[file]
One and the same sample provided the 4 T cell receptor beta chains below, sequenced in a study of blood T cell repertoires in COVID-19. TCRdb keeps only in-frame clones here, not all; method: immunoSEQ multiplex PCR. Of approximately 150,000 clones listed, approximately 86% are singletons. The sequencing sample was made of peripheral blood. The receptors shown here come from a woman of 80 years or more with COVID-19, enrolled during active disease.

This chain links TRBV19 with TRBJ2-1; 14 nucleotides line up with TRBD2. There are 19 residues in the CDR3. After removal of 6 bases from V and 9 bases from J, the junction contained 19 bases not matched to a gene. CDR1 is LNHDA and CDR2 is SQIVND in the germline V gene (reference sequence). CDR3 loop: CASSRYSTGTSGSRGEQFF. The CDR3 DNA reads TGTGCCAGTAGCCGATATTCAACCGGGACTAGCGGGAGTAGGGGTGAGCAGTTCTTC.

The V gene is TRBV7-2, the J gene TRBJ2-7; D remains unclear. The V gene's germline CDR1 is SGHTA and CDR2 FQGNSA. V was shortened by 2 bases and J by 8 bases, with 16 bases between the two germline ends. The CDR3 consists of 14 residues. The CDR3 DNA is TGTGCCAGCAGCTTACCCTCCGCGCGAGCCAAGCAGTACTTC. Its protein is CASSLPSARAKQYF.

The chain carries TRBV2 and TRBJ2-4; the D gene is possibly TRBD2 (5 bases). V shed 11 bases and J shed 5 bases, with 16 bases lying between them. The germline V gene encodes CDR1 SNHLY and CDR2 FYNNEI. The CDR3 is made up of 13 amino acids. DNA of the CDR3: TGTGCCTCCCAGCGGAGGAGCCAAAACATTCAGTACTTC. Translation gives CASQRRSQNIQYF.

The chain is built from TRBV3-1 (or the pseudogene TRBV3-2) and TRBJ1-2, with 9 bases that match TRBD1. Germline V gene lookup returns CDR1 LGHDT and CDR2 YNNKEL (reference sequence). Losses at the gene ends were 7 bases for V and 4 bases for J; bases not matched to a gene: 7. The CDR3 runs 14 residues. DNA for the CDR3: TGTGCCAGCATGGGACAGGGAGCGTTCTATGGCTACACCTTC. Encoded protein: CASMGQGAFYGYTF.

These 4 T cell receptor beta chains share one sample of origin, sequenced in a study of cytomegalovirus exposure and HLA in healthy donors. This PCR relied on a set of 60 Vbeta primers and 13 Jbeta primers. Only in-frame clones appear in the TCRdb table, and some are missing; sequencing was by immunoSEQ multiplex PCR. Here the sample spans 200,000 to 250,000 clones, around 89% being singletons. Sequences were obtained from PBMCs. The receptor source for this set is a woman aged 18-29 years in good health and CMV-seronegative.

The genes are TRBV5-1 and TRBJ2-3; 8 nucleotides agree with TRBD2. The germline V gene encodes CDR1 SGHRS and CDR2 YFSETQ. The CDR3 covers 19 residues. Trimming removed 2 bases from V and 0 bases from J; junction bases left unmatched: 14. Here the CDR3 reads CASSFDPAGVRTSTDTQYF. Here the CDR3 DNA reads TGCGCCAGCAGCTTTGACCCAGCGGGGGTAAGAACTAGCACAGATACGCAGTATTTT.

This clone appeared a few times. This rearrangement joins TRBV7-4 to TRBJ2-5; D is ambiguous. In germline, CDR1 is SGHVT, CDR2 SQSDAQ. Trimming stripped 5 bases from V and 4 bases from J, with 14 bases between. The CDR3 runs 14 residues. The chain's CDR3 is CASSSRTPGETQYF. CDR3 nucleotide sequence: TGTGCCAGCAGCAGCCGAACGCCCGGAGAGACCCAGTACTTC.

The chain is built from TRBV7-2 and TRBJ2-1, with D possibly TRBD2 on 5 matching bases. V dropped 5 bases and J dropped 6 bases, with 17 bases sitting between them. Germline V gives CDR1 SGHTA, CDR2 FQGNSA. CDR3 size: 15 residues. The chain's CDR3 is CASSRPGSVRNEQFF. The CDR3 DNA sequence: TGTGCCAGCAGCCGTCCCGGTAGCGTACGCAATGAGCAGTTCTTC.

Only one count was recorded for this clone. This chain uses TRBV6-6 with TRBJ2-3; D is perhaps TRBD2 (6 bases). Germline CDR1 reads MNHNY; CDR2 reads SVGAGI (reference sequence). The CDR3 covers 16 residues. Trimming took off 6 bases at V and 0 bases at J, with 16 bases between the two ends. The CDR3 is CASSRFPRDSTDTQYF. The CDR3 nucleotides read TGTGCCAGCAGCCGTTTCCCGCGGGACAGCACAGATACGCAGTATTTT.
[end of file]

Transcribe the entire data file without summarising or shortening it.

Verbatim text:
One and the same sample provided the 4 T cell receptor beta chains below, sequenced in a study of blood T cell repertoires in COVID-19. TCRdb keeps only in-frame clones here, not all; method: immunoSEQ multiplex PCR. Of approximately 150,000 clones listed, approximately 86% are singletons. The sequencing sample was made of peripheral blood. The receptors shown here come from a woman of 80 years or more with COVID-19, enrolled during active disease.

This chain links TRBV19 with TRBJ2-1; 14 nucleotides line up with TRBD2. There are 19 residues in the CDR3. After removal of 6 bases from V and 9 bases from J, the junction contained 19 bases not matched to a gene. CDR1 is LNHDA and CDR2 is SQIVND in the germline V gene (reference sequence). CDR3 loop: CASSRYSTGTSGSRGEQFF. The CDR3 DNA reads TGTGCCAGTAGCCGATATTCAACCGGGACTAGCGGGAGTAGGGGTGAGCAGTTCTTC.

The V gene is TRBV7-2, the J gene TRBJ2-7; D remains unclear. The V gene's germline CDR1 is SGHTA and CDR2 FQGNSA. V was shortened by 2 bases and J by 8 bases, with 16 bases between the two germline ends. The CDR3 consists of 14 residues. The CDR3 DNA is TGTGCCAGCAGCTTACCCTCCGCGCGAGCCAAGCAGTACTTC. Its protein is CASSLPSARAKQYF.

The chain carries TRBV2 and TRBJ2-4; the D gene is possibly TRBD2 (5 bases). V shed 11 bases and J shed 5 bases, with 16 bases lying between them. The germline V gene encodes CDR1 SNHLY and CDR2 FYNNEI. The CDR3 is made up of 13 amino acids. DNA of the CDR3: TGTGCCTCCCAGCGGAGGAGCCAAAACATTCAGTACTTC. Translation gives CASQRRSQNIQYF.

The chain is built from TRBV3-1 (or the pseudogene TRBV3-2) and TRBJ1-2, with 9 bases that match TRBD1. Germline V gene lookup returns CDR1 LGHDT and CDR2 YNNKEL (reference sequence). Losses at the gene ends were 7 bases for V and 4 bases for J; bases not matched to a gene: 7. The CDR3 runs 14 residues. DNA for the CDR3: TGTGCCAGCATGGGACAGGGAGCGTTCTATGGCTACACCTTC. Encoded protein: CASMGQGAFYGYTF.

These 4 T cell receptor beta chains share one sample of origin, sequenced in a study of cytomegalovirus exposure and HLA in healthy donors. This PCR relied on a set of 60 Vbeta primers and 13 Jbeta primers. Only in-frame clones appear in the TCRdb table, and some are missing; sequencing was by immunoSEQ multiplex PCR. Here the sample spans 200,000 to 250,000 clones, around 89% being singletons. Sequences were obtained from PBMCs. The receptor source for this set is a woman aged 18-29 years in good health and CMV-seronegative.

The genes are TRBV5-1 and TRBJ2-3; 8 nucleotides agree with TRBD2. The germline V gene encodes CDR1 SGHRS and CDR2 YFSETQ. The CDR3 covers 19 residues. Trimming removed 2 bases from V and 0 bases from J; junction bases left unmatched: 14. Here the CDR3 reads CASSFDPAGVRTSTDTQYF. Here the CDR3 DNA reads TGCGCCAGCAGCTTTGACCCAGCGGGGGTAAGAACTAGCACAGATACGCAGTATTTT.

This clone appeared a few times. This rearrangement joins TRBV7-4 to TRBJ2-5; D is ambiguous. In germline, CDR1 is SGHVT, CDR2 SQSDAQ. Trimming stripped 5 bases from V and 4 bases from J, with 14 bases between. The CDR3 runs 14 residues. The chain's CDR3 is CASSSRTPGETQYF. CDR3 nucleotide sequence: TGTGCCAGCAGCAGCCGAACGCCCGGAGAGACCCAGTACTTC.

The chain is built from TRBV7-2 and TRBJ2-1, with D possibly TRBD2 on 5 matching bases. V dropped 5 bases and J dropped 6 bases, with 17 bases sitting between them. Germline V gives CDR1 SGHTA, CDR2 FQGNSA. CDR3 size: 15 residues. The chain's CDR3 is CASSRPGSVRNEQFF. The CDR3 DNA sequence: TGTGCCAGCAGCCGTCCCGGTAGCGTACGCAATGAGCAGTTCTTC.

Only one count was recorded for this clone. This chain uses TRBV6-6 with TRBJ2-3; D is perhaps TRBD2 (6 bases). Germline CDR1 reads MNHNY; CDR2 reads SVGAGI (reference sequence). The CDR3 covers 16 residues. Trimming took off 6 bases at V and 0 bases at J, with 16 bases between the two ends. The CDR3 is CASSRFPRDSTDTQYF. The CDR3 nucleotides read TGTGCCAGCAGCCGTTTCCCGCGGGACAGCACAGATACGCAGTATTTT.